Bahrain opposition uses street pressure to gain momentum in national dialogue

Violence or dialogue?

MANAMA - Thousands of Bahraini Shiites took to the streets Wednesday on the eve of the second anniversary of their crushed uprising, as a national dialogue aimed at ending a political stalemate resumed.
Following a call by opposition groups, demonstrators marched in 12 villages and chanted anti-regime slogans, witnesses said, amid calls for a general strike and nationwide protests on Thursday and Friday to commemorate the uprising.
"Khalifa! Step down," they chanted, addressing Prime Minister Prince Khalifa bin Salman al-Khalifa, an uncle of King Hamad who has been in office for more than four decades and is widely despised by the Shiite majority.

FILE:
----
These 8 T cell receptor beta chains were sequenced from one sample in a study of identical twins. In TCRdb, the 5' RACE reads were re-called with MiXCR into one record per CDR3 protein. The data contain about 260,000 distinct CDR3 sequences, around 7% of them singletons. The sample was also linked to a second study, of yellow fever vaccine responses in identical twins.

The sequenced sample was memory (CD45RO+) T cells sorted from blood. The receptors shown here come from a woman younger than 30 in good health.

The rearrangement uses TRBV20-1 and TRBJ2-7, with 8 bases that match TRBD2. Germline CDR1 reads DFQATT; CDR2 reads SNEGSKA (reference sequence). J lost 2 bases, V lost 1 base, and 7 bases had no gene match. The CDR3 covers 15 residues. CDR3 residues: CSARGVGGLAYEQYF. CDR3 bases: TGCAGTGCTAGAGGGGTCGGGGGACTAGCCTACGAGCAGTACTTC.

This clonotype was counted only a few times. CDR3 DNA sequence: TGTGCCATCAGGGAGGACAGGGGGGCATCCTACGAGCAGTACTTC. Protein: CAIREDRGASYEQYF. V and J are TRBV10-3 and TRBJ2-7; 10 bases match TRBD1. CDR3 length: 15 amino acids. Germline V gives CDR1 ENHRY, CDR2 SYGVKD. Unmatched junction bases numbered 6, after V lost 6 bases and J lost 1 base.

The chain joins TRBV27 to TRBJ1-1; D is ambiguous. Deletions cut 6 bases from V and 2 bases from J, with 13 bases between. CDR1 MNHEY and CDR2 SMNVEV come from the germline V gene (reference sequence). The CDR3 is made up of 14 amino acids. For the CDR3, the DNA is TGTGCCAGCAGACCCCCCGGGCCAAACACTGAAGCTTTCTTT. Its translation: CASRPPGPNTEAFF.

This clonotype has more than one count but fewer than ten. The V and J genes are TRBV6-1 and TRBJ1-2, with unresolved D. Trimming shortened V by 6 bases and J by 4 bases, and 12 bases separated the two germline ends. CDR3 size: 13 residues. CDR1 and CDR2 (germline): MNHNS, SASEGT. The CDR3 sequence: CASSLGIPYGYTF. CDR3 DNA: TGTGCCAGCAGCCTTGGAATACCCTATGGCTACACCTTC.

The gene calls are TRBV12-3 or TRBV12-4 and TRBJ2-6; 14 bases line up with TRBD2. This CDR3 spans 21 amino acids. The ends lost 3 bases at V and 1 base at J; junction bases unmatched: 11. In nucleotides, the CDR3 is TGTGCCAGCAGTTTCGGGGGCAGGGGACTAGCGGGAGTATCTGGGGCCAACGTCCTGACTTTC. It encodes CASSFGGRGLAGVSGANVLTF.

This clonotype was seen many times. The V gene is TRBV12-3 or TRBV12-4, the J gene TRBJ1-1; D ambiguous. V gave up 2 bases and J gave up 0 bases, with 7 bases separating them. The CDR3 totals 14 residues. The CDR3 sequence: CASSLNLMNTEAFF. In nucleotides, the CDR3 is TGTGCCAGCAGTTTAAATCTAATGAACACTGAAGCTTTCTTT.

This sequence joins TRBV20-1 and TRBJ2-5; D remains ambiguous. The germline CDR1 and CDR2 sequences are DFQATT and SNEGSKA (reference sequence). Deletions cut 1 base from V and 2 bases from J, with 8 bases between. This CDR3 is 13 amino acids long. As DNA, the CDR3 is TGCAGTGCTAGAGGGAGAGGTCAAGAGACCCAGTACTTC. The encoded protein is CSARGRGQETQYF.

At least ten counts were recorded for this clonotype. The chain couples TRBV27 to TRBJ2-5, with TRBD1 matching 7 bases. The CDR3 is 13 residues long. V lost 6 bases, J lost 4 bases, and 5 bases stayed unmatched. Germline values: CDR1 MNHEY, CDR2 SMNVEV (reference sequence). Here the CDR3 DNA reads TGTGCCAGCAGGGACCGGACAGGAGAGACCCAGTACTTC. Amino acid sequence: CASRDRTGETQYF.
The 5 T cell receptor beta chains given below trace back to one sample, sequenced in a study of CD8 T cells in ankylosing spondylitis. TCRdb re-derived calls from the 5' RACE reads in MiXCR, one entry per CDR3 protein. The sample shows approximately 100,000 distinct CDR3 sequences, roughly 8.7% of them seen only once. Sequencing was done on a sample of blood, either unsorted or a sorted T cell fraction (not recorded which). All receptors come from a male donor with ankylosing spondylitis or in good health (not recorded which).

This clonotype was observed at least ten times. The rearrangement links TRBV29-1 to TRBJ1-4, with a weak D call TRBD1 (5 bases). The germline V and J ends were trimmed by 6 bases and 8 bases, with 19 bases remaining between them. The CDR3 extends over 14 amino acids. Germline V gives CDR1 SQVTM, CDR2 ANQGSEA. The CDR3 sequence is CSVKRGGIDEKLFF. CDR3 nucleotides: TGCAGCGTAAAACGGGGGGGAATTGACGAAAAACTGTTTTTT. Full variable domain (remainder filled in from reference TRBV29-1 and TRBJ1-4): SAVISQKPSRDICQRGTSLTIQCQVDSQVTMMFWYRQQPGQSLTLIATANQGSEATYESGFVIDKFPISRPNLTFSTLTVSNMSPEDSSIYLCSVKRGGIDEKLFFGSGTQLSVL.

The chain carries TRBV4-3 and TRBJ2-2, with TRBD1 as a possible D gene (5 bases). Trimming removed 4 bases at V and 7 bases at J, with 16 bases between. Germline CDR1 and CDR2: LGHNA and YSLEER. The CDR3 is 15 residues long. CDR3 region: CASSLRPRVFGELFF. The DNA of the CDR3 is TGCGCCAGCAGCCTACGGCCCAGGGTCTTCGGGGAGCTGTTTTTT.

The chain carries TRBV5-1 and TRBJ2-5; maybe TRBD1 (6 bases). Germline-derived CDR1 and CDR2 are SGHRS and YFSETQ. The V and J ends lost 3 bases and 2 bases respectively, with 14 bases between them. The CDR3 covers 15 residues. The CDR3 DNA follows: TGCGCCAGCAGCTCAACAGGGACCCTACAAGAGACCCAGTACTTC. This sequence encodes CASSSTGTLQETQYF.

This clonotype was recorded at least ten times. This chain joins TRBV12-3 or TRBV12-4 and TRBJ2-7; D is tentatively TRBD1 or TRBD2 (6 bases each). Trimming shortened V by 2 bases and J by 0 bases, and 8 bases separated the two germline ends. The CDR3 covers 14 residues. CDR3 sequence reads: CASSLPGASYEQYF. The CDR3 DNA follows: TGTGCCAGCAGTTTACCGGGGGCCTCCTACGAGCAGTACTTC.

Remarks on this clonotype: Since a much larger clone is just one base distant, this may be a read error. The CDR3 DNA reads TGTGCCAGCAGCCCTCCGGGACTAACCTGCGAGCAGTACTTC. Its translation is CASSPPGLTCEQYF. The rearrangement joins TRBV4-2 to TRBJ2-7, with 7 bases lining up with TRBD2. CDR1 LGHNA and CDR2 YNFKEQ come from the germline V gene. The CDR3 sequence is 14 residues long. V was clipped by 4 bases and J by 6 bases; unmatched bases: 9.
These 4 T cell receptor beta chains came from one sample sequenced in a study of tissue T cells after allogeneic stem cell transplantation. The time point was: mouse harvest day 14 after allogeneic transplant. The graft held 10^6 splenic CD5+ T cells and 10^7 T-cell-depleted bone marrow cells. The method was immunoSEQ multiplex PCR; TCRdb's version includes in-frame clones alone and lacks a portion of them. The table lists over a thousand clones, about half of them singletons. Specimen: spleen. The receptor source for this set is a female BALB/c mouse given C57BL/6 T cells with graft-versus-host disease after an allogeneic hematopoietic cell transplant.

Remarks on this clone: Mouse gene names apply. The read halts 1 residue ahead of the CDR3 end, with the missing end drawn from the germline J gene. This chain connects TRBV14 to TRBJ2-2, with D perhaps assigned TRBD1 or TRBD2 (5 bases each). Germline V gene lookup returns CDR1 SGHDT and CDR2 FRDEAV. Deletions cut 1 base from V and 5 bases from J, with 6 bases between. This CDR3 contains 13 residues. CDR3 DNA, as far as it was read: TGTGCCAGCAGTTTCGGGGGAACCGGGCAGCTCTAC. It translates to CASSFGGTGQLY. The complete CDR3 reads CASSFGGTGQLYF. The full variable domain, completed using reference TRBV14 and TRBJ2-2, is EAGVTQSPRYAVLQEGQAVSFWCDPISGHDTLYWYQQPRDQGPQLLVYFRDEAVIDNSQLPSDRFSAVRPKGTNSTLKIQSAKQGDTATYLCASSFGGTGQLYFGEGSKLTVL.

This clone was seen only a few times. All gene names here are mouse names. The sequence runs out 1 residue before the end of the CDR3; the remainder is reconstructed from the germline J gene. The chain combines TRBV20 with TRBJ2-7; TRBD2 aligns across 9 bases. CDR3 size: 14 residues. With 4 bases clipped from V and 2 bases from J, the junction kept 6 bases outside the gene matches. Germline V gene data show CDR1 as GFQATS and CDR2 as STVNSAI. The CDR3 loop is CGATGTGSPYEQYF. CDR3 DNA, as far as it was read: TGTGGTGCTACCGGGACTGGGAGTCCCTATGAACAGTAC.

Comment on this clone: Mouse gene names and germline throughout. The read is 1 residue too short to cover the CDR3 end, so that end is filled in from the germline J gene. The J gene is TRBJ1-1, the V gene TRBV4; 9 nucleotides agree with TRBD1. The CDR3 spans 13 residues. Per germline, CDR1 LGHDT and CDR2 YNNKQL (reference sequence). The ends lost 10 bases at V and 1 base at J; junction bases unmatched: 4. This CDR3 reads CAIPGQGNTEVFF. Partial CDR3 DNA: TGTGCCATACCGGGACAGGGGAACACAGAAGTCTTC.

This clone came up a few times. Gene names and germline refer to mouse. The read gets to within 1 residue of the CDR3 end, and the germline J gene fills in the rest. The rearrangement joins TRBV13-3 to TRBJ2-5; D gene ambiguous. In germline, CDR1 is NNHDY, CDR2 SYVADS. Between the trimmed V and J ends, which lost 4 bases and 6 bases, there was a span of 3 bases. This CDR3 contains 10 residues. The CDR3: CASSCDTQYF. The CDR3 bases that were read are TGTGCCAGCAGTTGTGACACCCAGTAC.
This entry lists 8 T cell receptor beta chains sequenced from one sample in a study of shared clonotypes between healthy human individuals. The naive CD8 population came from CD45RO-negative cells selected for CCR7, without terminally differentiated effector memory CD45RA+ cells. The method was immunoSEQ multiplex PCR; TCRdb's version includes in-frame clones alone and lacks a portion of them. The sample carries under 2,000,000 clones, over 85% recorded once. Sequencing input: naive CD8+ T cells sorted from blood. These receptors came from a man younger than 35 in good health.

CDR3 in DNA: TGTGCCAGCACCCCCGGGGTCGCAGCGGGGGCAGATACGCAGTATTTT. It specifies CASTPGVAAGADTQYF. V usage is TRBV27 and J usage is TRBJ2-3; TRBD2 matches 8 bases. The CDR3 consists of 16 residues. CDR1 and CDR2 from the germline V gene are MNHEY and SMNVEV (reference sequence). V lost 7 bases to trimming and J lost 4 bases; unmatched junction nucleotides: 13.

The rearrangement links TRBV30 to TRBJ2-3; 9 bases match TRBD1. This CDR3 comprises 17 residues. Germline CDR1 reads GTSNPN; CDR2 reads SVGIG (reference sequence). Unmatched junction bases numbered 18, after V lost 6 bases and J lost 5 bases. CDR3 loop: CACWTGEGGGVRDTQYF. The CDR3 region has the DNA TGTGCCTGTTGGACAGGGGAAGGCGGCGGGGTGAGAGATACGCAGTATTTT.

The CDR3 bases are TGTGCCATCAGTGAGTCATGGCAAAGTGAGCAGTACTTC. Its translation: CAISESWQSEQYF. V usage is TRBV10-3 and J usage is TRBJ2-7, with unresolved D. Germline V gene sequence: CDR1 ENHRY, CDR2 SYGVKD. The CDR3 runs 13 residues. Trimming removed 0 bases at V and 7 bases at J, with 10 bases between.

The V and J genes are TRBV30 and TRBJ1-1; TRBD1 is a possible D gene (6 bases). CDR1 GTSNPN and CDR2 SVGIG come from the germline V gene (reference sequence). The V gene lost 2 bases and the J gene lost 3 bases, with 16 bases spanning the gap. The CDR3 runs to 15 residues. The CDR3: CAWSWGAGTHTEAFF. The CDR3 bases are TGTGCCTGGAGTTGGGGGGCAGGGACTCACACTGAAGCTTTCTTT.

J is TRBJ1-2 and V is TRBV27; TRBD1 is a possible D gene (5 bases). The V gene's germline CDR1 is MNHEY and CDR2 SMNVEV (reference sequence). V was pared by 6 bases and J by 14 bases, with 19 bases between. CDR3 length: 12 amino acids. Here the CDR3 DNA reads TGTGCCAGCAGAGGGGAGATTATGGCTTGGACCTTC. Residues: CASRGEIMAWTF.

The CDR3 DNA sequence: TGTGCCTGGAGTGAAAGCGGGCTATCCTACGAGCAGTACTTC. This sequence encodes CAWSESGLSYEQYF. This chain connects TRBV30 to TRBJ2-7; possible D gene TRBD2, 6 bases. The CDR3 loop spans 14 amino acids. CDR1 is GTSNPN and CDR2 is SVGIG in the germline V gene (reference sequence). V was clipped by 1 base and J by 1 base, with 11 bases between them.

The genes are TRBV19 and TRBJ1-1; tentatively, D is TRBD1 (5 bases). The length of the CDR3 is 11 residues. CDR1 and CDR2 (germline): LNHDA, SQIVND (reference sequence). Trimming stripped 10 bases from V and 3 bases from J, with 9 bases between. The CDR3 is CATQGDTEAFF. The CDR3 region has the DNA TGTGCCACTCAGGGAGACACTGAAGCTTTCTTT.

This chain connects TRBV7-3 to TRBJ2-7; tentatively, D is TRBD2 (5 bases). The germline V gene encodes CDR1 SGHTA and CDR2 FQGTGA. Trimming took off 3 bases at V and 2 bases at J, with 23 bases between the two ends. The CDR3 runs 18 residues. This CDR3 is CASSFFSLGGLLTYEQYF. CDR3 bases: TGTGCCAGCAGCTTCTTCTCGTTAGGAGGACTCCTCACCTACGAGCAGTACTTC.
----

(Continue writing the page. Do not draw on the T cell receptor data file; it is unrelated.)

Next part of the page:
Although the protests ended peacefully, groups of youths later blocked streets in the village of Sitra, southeast of Manama, with garbage bins and rocks, a correspondent said.
Riot police fired tear gas and shotguns to disperse them.
More demonstrations are expected on Thursday following calls by the February 14 Revolution Youth Coalition, a clandestine radical cyber group which urged a Friday march on what was once known as Pearl Square, where protesters camped for a month before being forcefully driven out in mid-March 2011.
The mainstream opposition led by the Al-Wefaq Shiite formation called for a demonstration on Friday in Shiite villages.
Meanwhile, representatives of the opposition, and other pro-government political groups, and the government held on Wednesday a new session of talks of the national dialogue that resumed at the weekend, BNA state news agency reported.
Opposition groups, including Al-Wefaq, have made a last-minute decision to join the talks after they had walked out in the first round in July 2011, complaining that they were not serious.
Bahrain has been rocked by unrest since its forces crushed the protests in March 2011. The unrest has so far left 80 people dead, according to the International Federation for Human Rights.